A realization threaded through the tenderness of my painful pinkies: if I pulled a big zero, so did approximately 4,900 other entrants! We are the majority! In any democratic system, we’d be the winners! Even though my focus at the moment is on my digital woes, I realized that many of those 4,900 people might like  a pick me up about the whole thing.  Fortunately, I have an article about losing in contests prepared and ready for you. [I've lost before! ;-) ]

If you feel badly about spending a bunch of money and getting nothing back but heartburn, read and enjoy:

While winning is fun, you can learn a lot from losing. Maybe even more than from winning. The last time I lost big in the IPPYs, I wrote a lengthy true story about what I’d learned from losing in horse shows. I’m linking it here and above.  I’m gonna do a short recap below. I think I’ve got about ten minutes more typing in me for the day. (No, my hands haven’t stopped hurting.)

* * *

What you can win from losing: I’ve ridden horses most of my life. My family operated a  ranch where we bred, birthed, raised, trained and showed horses for twenty years. We still have five, even though we’re in retirement mode.

To show horses and win, you have to be a killer.  Getting a horse trained and in shape for showing, getting yourself in the same shape, learning to ride well enough to perform in the show ring, and handling everything that goes on at a show [your nerves and the horse's] is a HUGE job. Huge. You have to really want to win to master all that. You need to develop “one-pointed consciousness” like meditation masters and martial artists. A horse show championship is the black belt of riding.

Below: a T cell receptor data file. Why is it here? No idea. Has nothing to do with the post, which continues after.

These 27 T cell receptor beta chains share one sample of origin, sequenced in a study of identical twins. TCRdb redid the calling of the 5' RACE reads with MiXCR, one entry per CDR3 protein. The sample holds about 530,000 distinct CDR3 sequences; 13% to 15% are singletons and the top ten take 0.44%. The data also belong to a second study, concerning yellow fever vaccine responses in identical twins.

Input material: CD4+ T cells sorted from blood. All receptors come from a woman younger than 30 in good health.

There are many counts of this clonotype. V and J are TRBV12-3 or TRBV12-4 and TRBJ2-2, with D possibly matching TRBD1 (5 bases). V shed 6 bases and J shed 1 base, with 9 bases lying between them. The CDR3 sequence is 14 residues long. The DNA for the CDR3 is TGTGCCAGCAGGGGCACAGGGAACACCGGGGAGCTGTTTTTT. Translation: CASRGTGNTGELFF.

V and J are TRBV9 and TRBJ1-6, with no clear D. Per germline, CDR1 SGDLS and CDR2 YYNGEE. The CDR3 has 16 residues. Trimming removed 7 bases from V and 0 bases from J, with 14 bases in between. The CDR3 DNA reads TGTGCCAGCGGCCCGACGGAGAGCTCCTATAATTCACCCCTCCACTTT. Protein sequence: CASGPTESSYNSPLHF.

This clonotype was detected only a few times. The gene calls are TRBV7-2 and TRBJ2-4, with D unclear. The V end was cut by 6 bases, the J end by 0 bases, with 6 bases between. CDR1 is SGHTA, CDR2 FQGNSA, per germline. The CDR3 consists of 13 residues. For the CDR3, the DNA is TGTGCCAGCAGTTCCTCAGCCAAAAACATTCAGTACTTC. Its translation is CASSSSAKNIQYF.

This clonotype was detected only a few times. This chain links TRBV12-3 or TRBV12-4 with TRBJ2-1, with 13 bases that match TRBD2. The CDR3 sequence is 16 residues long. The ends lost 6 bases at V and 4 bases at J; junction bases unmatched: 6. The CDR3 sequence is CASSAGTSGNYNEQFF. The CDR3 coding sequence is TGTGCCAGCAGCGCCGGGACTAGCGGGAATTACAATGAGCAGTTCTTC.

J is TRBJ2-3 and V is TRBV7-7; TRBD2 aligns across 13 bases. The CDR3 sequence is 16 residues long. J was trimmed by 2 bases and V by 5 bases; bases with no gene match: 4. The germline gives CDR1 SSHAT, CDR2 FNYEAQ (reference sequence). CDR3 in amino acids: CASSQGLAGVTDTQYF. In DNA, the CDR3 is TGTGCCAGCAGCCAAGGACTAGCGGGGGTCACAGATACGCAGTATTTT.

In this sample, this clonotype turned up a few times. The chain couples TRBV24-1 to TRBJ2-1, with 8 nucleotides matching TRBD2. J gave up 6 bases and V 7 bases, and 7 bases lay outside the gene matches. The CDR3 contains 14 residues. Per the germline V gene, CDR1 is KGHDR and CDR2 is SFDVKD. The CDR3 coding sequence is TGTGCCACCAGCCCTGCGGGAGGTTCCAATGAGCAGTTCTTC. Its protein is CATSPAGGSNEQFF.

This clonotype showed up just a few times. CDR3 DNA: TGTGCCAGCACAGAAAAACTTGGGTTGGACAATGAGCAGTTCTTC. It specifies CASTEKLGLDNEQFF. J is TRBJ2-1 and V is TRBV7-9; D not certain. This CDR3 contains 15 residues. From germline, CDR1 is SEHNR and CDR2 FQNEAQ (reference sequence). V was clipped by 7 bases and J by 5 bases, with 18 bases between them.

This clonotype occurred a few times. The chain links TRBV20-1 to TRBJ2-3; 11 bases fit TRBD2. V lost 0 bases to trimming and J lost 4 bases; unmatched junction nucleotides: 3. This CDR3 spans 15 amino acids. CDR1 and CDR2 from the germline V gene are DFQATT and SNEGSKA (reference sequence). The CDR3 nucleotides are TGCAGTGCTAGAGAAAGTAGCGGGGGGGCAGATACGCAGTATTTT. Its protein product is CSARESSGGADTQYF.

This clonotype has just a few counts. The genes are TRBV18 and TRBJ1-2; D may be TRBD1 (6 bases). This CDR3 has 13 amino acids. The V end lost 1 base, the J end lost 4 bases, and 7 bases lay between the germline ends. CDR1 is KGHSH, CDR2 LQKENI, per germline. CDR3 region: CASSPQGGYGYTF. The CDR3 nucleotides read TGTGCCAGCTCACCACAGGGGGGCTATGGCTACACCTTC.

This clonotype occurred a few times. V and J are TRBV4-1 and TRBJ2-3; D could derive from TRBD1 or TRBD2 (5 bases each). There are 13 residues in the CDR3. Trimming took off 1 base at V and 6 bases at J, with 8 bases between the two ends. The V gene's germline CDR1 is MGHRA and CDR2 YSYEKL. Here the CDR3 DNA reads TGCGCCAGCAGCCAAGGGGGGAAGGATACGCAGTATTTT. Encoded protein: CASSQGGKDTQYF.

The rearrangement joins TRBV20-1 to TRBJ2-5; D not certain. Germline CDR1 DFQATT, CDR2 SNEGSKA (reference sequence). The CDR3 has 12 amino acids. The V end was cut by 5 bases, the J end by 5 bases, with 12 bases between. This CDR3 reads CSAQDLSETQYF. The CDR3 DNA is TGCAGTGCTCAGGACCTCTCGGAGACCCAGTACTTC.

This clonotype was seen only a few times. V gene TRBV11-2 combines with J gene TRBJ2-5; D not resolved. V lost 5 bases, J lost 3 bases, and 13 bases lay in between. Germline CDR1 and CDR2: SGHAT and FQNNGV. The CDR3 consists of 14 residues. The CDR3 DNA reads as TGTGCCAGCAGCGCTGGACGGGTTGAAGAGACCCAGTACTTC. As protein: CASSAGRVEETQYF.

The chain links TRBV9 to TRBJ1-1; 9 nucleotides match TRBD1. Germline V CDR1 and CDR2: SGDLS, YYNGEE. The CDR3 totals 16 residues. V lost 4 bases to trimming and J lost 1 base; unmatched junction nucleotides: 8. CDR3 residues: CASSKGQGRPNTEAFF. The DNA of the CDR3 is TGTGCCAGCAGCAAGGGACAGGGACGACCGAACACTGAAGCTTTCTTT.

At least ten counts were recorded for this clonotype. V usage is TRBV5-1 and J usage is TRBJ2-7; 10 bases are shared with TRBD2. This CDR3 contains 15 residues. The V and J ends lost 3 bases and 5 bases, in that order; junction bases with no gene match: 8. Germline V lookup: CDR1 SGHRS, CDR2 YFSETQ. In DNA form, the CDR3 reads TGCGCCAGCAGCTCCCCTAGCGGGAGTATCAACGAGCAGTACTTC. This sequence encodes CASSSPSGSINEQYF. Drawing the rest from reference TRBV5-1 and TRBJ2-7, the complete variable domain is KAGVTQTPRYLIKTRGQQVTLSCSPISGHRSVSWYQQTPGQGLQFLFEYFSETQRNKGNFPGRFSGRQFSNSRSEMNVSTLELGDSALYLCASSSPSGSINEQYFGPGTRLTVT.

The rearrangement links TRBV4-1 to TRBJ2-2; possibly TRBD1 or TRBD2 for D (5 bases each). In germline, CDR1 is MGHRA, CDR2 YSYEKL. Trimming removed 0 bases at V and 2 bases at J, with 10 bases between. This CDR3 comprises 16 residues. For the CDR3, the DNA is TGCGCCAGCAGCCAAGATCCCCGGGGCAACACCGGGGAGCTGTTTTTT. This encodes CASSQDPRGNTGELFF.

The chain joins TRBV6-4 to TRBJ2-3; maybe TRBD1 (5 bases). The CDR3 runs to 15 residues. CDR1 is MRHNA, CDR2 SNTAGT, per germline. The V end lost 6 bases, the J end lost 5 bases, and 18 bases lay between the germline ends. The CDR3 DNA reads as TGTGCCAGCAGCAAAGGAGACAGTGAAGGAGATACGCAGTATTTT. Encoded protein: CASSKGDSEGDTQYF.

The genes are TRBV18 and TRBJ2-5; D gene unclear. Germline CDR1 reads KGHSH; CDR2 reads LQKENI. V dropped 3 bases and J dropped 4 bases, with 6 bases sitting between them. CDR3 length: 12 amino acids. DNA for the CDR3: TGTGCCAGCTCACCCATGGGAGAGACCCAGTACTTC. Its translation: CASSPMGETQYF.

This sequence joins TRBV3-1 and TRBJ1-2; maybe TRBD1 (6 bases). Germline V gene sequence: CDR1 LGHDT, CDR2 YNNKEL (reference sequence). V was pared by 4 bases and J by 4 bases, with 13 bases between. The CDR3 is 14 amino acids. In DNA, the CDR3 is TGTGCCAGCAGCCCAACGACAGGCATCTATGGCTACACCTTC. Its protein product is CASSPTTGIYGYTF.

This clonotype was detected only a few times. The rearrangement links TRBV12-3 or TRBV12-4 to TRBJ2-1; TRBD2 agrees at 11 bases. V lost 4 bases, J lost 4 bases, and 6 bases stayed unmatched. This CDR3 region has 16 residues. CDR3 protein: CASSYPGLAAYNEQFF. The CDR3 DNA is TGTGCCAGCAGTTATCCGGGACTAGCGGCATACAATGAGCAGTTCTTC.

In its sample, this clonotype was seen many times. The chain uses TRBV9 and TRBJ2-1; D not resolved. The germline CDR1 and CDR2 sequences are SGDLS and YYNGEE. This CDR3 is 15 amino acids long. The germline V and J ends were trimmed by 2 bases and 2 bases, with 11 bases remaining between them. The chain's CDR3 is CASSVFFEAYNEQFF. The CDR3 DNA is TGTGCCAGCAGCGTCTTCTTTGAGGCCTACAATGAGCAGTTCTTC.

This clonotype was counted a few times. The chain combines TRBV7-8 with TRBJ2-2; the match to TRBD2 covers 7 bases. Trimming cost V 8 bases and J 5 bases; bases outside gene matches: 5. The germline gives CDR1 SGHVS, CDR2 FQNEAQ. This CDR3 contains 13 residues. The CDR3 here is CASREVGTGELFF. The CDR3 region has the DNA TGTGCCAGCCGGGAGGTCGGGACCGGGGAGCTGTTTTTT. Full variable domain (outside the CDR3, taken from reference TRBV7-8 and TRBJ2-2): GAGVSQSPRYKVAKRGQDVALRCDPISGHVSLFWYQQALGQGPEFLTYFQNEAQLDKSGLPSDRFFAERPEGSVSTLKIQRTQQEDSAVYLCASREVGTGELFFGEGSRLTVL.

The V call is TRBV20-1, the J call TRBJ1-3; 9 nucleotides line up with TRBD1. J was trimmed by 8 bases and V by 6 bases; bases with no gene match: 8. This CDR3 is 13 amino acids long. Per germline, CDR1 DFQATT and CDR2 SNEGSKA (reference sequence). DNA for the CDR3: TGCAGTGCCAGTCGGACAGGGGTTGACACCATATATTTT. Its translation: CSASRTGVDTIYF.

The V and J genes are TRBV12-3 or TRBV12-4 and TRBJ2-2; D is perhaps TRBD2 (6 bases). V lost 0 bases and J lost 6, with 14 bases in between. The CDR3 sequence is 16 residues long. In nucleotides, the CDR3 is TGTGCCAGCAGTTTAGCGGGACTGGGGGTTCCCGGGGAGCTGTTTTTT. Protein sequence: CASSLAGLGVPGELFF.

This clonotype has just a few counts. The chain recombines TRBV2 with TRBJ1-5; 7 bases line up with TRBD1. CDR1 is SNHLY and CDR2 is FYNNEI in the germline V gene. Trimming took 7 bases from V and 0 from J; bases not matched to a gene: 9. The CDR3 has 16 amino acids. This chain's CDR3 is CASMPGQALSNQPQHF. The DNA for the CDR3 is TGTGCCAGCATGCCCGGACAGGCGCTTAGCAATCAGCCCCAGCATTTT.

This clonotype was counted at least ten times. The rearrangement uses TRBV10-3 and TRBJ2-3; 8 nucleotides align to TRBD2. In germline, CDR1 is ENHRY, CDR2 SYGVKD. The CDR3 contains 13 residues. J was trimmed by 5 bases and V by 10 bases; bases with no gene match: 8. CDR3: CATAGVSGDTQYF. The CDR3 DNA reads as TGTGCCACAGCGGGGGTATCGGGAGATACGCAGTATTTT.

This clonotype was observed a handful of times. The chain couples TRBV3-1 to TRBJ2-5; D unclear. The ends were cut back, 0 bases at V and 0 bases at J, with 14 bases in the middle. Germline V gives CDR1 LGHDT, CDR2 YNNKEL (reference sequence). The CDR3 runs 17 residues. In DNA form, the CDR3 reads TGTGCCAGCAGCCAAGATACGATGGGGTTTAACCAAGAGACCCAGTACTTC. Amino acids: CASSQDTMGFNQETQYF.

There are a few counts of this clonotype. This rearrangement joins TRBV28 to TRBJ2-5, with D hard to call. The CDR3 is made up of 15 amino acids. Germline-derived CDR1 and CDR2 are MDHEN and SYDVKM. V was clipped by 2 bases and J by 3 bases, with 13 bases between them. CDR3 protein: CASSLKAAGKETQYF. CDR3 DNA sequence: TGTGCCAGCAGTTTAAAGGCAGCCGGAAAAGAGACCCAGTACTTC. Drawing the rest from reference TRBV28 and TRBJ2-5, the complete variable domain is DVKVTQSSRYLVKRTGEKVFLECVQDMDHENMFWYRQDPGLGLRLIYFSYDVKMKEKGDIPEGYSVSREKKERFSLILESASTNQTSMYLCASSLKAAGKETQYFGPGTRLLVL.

The Monterrey Trails Classic Peruvian Paso Horse Show was one of the most prestigious shows in the Peruvian Paso breed. One balmy day, I found myself in the arena mounted on Vistoso, one of the best horses we’d bred in twenty years. A gorgeous bright chestnut (think the brightest red Revlon hair color ), Vistoso was an amazing horse. Beautiful head carriage, collection. Gait up the wazoo. Plus I had a jacket that exactly matched his coat. We were on as we cruised around the ring. That horse did not take a false step the entire class.

AZTECA DE ORO BSN & I AT MONTEREY This isn't me on Vistoso, this is me on his full brother, Azteca. Don't have a pic of Vistoso.

I figured we had it made in the shade. The class was ours.

The announcer began calling out the winners. The way Peruvian shows go, everyone who didn’t win is dismissed first, then the awards are announced lowest place to highest: fifth, fourth, third. Second.

For some reason, they called my number. I got second. What!? Impossible. We were perfect. More than perfect. Way better than the winner. She was a petite woman I knew from hanging out at shows. Her horse was a small liver chestnut. Liver? Yes.

She won. I got royally pi**ed. And stayed that way.

Later that evening, the dinner dance that the show hosted was rockin’. Food, drink, everything. And everyone. Threading my way through the crowds, I ran smack into the judge. She beamed at me and said, “Boy, you really rode that horse this afternoon.”

I’m not a  wimp. I’m a liberated woman. I’ve taught assertiveness trainings. I fired back, “If you thought I rode so well, why didn’t you give me first instead of second?” My eyes were not shooting daggers, they were machetes.

She rocked back and said without pause, “This is a really good show. A second here is the same as a championship somewhere else.”

I left, glad I’d asserted myself. I felt righteous.

* * *

Fast forward to the end of the show season. I was at Griffith Park in Los Angeles, the mega-horse park where our National Championships were held that year. That competition was too tough for me; I didn’t make the first cuts in my classes. With nothing else to do, I watched the show from the stadium. My back went up when that woman, the one  who stole the class from me in Monterrey, rode in on that rotten little liver horse.